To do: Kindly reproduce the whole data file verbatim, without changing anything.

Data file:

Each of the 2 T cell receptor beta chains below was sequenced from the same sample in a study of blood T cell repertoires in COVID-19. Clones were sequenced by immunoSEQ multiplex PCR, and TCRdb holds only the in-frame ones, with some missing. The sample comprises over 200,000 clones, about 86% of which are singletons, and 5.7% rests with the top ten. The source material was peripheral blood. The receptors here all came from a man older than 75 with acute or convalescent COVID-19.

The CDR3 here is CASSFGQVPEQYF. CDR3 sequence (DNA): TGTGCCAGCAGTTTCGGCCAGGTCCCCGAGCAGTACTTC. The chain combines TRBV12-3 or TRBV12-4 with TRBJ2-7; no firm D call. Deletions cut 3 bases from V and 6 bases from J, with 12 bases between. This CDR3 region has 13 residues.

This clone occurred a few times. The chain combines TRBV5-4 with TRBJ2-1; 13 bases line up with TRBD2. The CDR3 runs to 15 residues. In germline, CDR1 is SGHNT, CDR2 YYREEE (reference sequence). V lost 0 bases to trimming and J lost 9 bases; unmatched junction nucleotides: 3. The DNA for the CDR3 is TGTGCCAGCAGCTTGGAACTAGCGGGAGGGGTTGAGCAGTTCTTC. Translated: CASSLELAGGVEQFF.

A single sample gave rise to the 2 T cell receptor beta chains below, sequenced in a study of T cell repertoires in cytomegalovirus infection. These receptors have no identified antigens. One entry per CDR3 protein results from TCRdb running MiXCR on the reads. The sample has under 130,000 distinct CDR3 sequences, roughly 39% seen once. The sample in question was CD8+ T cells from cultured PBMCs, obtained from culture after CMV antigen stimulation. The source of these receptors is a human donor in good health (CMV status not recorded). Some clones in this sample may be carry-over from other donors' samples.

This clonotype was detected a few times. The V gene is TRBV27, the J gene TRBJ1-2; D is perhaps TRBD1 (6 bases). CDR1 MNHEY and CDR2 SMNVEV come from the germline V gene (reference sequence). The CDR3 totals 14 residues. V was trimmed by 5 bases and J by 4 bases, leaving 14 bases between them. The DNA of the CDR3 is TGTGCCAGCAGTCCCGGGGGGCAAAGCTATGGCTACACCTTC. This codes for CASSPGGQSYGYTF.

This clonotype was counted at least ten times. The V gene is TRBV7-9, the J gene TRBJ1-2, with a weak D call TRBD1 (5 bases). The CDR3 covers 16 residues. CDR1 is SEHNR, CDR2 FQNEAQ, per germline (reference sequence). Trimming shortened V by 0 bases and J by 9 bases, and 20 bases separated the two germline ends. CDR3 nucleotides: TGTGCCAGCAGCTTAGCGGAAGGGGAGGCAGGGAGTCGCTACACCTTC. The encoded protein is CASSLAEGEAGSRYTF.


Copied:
Each of the 2 T cell receptor beta chains below was sequenced from the same sample in a study of blood T cell repertoires in COVID-19. Clones were sequenced by immunoSEQ multiplex PCR, and TCRdb holds only the in-frame ones, with some missing. The sample comprises over 200,000 clones, about 86% of which are singletons, and 5.7% rests with the top ten. The source material was peripheral blood. The receptors here all came from a man older than 75 with acute or convalescent COVID-19.

The CDR3 here is CASSFGQVPEQYF. CDR3 sequence (DNA): TGTGCCAGCAGTTTCGGCCAGGTCCCCGAGCAGTACTTC. The chain combines TRBV12-3 or TRBV12-4 with TRBJ2-7; no firm D call. Deletions cut 3 bases from V and 6 bases from J, with 12 bases between. This CDR3 region has 13 residues.

This clone occurred a few times. The chain combines TRBV5-4 with TRBJ2-1; 13 bases line up with TRBD2. The CDR3 runs to 15 residues. In germline, CDR1 is SGHNT, CDR2 YYREEE (reference sequence). V lost 0 bases to trimming and J lost 9 bases; unmatched junction nucleotides: 3. The DNA for the CDR3 is TGTGCCAGCAGCTTGGAACTAGCGGGAGGGGTTGAGCAGTTCTTC. Translated: CASSLELAGGVEQFF.

A single sample gave rise to the 2 T cell receptor beta chains below, sequenced in a study of T cell repertoires in cytomegalovirus infection. These receptors have no identified antigens. One entry per CDR3 protein results from TCRdb running MiXCR on the reads. The sample has under 130,000 distinct CDR3 sequences, roughly 39% seen once. The sample in question was CD8+ T cells from cultured PBMCs, obtained from culture after CMV antigen stimulation. The source of these receptors is a human donor in good health (CMV status not recorded). Some clones in this sample may be carry-over from other donors' samples.

This clonotype was detected a few times. The V gene is TRBV27, the J gene TRBJ1-2; D is perhaps TRBD1 (6 bases). CDR1 MNHEY and CDR2 SMNVEV come from the germline V gene (reference sequence). The CDR3 totals 14 residues. V was trimmed by 5 bases and J by 4 bases, leaving 14 bases between them. The DNA of the CDR3 is TGTGCCAGCAGTCCCGGGGGGCAAAGCTATGGCTACACCTTC. This codes for CASSPGGQSYGYTF.

This clonotype was counted at least ten times. The V gene is TRBV7-9, the J gene TRBJ1-2, with a weak D call TRBD1 (5 bases). The CDR3 covers 16 residues. CDR1 is SEHNR, CDR2 FQNEAQ, per germline (reference sequence). Trimming shortened V by 0 bases and J by 9 bases, and 20 bases separated the two germline ends. CDR3 nucleotides: TGTGCCAGCAGCTTAGCGGAAGGGGAGGCAGGGAGTCGCTACACCTTC. The encoded protein is CASSLAEGEAGSRYTF.